That is precisely how the ink sticks used in The Saint John’s Bible were crafted in China in the 1800s. Donald Jackson himself was the one who found and purchased the ink sticks from a company in London called Roberson & Co, which has since closed. Jackson used to shop at the store in the 1960s and 70s. That’s where he learned that these sticks were brought over to London in the 1800s on sailing ships shipping tea from China. Over time, he acquired 144 sticks for two shillings per piece (about 12 cents each).  

By the time Jackson started planning The Saint John’s Bible, he had given so many of these sticks away as gifts that he didn’t have enough to carry him through the creation of an entire hand-scribed Bible. He searched for more but was met with a shockingly high paywall. Now in the 1990s, these ink sticks were regarded as collector’s items.  

So, he resigned himself to defeat and began ideating a new ink that could carry him and his colleagues through the project. That is, until one day when calligrapher Sally Mae Joseph was giving a lecture to fellow calligraphers. Joseph mentioned her and Jackson’s desire to use these precious ink sticks in the creation of this new monumental endeavor. To her surprise, someone in the back raised their hand and spoke. Apparently, Donald Jackson gave this person several of these ink sticks years ago as a gift. The ink sticks were still in this person’s possession, and they generously offered to return them to Jackson’s collection.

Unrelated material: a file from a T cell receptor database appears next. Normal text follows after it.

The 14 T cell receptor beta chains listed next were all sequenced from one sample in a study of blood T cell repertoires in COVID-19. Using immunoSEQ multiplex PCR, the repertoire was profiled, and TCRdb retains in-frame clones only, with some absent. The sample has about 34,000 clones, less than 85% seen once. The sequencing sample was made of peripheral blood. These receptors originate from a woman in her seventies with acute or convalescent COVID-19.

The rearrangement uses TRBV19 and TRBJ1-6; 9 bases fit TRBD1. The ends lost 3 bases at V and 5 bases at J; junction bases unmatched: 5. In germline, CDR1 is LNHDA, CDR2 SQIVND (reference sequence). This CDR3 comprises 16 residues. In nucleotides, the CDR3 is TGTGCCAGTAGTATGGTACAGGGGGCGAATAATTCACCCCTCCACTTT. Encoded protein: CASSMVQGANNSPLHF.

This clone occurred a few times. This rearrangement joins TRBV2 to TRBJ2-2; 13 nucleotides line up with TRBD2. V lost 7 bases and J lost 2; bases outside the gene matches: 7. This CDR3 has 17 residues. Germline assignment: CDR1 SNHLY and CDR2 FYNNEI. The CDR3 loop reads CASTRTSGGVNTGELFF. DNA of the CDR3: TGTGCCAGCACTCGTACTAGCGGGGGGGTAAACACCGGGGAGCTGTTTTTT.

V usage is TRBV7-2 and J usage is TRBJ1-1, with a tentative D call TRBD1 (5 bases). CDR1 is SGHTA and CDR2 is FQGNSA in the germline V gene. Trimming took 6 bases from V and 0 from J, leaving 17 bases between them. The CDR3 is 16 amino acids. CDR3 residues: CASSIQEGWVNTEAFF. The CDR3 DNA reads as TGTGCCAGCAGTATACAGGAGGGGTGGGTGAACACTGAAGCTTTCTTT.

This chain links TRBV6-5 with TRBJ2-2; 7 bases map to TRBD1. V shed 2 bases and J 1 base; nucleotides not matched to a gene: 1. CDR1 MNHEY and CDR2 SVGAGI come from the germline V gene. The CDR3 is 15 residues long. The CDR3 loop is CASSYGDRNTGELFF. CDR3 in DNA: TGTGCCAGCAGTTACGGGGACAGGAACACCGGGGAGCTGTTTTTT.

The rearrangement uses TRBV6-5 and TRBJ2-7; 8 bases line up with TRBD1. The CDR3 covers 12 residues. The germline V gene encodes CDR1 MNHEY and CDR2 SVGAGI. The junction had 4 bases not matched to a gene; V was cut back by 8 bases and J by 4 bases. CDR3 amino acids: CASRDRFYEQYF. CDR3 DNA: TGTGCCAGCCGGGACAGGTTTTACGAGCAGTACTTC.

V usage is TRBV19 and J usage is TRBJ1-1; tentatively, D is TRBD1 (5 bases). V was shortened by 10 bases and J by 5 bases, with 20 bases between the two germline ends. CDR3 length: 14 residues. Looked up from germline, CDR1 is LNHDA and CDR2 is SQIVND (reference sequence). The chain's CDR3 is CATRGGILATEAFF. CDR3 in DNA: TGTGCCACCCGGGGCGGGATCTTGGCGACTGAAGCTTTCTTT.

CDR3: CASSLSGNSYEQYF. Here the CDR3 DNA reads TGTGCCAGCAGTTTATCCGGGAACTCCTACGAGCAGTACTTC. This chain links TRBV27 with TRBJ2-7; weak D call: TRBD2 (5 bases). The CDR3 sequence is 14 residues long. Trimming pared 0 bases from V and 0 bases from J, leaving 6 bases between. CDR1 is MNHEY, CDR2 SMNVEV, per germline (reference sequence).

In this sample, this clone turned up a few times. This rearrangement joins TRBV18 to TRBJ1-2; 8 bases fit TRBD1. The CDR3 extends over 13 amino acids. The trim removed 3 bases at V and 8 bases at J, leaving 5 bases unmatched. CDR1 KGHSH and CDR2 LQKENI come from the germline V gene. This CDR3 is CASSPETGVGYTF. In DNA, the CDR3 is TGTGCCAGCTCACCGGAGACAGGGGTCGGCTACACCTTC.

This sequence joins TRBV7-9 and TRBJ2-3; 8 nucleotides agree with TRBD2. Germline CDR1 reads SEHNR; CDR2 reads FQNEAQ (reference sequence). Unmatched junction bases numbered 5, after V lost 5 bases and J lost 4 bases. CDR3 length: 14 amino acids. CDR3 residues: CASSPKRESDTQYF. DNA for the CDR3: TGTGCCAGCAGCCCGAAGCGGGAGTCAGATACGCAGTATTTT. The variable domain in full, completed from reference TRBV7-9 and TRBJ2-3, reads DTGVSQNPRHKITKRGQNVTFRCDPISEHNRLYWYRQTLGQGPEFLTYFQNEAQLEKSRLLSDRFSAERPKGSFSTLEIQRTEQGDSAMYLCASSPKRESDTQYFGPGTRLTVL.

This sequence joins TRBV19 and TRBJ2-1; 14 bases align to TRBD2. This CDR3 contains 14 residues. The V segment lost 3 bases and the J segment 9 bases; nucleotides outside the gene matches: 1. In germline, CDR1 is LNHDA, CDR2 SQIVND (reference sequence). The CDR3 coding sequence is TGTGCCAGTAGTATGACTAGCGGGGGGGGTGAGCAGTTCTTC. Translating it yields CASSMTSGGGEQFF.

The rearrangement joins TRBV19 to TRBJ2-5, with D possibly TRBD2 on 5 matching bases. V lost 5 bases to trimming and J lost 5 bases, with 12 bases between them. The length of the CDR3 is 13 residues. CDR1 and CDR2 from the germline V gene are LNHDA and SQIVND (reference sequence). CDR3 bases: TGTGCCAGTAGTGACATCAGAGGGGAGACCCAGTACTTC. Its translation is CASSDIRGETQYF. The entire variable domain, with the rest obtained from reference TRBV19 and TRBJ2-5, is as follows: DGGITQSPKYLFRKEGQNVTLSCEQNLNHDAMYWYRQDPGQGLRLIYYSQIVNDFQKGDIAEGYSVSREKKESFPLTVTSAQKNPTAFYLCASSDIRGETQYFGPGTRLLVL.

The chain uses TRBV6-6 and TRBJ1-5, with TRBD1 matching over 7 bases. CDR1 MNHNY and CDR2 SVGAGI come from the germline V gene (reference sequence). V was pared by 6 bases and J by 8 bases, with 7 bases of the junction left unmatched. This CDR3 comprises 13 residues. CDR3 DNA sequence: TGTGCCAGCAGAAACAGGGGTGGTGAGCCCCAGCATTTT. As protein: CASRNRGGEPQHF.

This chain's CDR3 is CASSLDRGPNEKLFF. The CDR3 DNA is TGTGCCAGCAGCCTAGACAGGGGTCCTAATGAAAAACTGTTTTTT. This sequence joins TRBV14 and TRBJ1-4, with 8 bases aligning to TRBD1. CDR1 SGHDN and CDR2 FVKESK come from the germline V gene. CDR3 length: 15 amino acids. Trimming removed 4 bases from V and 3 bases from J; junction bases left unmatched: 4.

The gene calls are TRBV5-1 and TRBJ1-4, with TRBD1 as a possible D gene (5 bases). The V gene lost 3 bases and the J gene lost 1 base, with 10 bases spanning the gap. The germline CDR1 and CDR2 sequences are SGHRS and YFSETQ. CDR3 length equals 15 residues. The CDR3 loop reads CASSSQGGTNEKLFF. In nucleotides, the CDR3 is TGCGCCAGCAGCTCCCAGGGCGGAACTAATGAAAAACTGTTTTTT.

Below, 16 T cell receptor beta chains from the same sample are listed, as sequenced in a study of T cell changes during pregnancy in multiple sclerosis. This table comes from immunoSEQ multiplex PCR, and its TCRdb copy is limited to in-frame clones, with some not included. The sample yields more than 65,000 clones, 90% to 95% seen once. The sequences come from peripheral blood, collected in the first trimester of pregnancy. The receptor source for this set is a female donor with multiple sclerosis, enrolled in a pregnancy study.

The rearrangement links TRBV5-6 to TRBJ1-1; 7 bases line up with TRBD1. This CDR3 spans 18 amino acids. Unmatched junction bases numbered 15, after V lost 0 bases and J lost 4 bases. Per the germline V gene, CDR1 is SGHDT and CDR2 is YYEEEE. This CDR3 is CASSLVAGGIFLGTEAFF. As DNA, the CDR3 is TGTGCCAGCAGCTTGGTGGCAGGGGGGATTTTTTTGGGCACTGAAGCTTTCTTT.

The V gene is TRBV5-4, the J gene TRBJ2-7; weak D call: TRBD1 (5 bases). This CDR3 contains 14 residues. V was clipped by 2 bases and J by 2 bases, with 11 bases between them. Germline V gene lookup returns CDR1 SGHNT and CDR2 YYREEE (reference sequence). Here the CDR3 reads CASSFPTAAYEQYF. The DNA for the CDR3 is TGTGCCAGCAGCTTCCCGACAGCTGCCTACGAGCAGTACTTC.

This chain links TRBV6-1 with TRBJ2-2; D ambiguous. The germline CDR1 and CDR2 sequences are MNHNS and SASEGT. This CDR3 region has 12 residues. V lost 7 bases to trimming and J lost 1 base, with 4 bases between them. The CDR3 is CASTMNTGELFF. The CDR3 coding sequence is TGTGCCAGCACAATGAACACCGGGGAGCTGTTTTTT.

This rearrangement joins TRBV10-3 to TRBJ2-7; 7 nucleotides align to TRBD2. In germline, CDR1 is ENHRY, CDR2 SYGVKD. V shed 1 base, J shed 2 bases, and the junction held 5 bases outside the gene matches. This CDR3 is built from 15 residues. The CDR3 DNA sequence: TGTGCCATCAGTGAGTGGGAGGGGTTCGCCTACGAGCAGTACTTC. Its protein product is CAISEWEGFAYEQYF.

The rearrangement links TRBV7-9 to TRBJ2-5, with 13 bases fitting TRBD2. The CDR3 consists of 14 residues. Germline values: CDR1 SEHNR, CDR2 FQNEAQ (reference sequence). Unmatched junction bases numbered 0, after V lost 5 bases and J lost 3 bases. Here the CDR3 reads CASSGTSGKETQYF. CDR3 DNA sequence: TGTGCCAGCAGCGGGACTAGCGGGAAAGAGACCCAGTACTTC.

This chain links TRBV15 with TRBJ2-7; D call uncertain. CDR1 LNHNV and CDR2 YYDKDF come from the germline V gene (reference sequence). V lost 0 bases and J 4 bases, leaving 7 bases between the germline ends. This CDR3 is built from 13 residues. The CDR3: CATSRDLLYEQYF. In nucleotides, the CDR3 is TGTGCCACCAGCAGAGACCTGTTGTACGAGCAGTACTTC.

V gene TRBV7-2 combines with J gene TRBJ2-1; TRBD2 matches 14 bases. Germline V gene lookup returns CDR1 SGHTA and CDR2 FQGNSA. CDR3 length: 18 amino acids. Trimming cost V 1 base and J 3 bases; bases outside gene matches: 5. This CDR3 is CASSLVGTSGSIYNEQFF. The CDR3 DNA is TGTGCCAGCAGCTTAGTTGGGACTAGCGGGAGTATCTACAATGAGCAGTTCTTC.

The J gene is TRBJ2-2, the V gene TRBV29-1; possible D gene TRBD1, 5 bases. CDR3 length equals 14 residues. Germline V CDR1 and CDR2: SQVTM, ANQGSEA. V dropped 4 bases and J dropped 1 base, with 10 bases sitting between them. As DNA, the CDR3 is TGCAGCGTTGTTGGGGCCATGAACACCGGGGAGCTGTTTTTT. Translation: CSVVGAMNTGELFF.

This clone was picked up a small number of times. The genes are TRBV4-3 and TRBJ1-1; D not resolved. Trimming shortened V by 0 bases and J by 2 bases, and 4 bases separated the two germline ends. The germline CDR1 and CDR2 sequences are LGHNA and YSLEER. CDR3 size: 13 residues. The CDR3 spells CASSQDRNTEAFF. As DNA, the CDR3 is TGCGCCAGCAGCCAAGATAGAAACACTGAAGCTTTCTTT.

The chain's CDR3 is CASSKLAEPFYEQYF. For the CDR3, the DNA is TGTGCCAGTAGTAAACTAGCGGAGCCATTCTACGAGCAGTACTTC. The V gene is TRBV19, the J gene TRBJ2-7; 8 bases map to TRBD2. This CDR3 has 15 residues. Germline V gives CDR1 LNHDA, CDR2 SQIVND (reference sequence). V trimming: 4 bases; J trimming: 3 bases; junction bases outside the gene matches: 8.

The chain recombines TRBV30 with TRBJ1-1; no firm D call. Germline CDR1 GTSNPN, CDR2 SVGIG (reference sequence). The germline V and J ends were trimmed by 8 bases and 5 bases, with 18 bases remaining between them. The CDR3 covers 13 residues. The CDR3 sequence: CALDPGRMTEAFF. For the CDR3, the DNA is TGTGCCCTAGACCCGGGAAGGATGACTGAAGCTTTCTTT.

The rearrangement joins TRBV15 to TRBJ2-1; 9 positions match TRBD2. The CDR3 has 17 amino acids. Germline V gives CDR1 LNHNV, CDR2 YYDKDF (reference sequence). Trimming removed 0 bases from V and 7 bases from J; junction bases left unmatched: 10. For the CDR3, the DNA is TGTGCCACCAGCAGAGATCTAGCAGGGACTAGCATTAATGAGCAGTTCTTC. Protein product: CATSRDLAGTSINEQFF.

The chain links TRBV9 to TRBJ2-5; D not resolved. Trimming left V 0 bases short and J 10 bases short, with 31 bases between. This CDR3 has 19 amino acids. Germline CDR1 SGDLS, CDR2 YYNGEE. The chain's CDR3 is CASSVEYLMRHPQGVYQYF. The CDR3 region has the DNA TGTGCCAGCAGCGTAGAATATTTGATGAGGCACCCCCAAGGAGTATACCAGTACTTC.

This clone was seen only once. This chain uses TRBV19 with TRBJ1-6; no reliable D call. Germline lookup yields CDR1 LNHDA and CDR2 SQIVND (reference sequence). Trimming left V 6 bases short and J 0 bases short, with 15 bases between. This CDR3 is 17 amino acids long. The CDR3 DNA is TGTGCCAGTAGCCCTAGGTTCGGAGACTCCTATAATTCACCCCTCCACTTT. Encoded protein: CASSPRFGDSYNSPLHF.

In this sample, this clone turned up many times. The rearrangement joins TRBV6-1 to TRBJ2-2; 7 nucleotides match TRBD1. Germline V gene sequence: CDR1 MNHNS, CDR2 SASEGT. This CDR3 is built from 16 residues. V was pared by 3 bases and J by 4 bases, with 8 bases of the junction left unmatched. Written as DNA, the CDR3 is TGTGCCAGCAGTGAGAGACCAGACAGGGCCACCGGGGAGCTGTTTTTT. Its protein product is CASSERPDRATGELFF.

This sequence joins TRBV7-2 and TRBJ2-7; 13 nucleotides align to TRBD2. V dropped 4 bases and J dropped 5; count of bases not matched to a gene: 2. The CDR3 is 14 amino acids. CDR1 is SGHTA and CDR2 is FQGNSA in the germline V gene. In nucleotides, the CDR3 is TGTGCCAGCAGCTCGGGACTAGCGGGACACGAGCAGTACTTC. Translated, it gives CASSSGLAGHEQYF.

quill scribing ink on paper, the word "life" is written

After that first instance, word that Jackson was trying to re-acquire as many of these ink sticks as possible spread quickly. More and more folks reached out to Jackson and Joseph offering to return the beautiful sticks of black carbon-based ink that soon enough, Jackson once again had enough to scribe the entirety of The Saint John’s Bible with this precious ink.  

What about red (vermillion) ink? 

Those who noticed that black isn’t the only color of ink used in The Saint John’s Bible might be curious as to how the red ink is different from the black. The red sticks of ink (found in the kites or footnotes of The Saint John’s Bible) were also made in the late 1800s by a company that closed in 1867, meaning there is a finite number of these sticks left today.  

These red sticks are called vermillion sticks and are made of ceric sulfate mixed with egg white, gum arabic, and sometimes even honey.  

The lore of Jackson’s acquisition of the red ink sticks is similar to that of the black ink sticks but is arguably sneakier. Donald’s contact, a shopkeeper in London, did not want customers buying more than one or two sticks at a time. So, intermittently, Jackson came by the shop and bought just one or two sticks at the time. The trick was, that he persuaded friends of his to do the same. When the shop owner decided to cease operations, Jackson tried to buy all of the ink he had. The shopkeeper refused, but Jackson was determined to get his hands on as many of these beautiful vermillion sticks as possible.  

So, he researched the shop owner and followed the grapevine back to the shopkeeper’s supplier. Jackson then discovered that the supplier had two thousand vermillion sticks in his possession. Jackson bought every single one of them for pennies each. Each stick was still wrapped in the original papers from the 1800s.  

Indubitably, a significant part of the magic that is The Saint John’s Bible stems from the materials that it consists of. Still, in the words of Tim Ternes, “No matter how exquisite the tools, it still takes a talented scribe to bring those tools to life on the page.” For that, we can thank Jackson and his team for their calligraphic artistry and vision.  

The Saint John’s Bible: Bringing the Word to Life on Vellum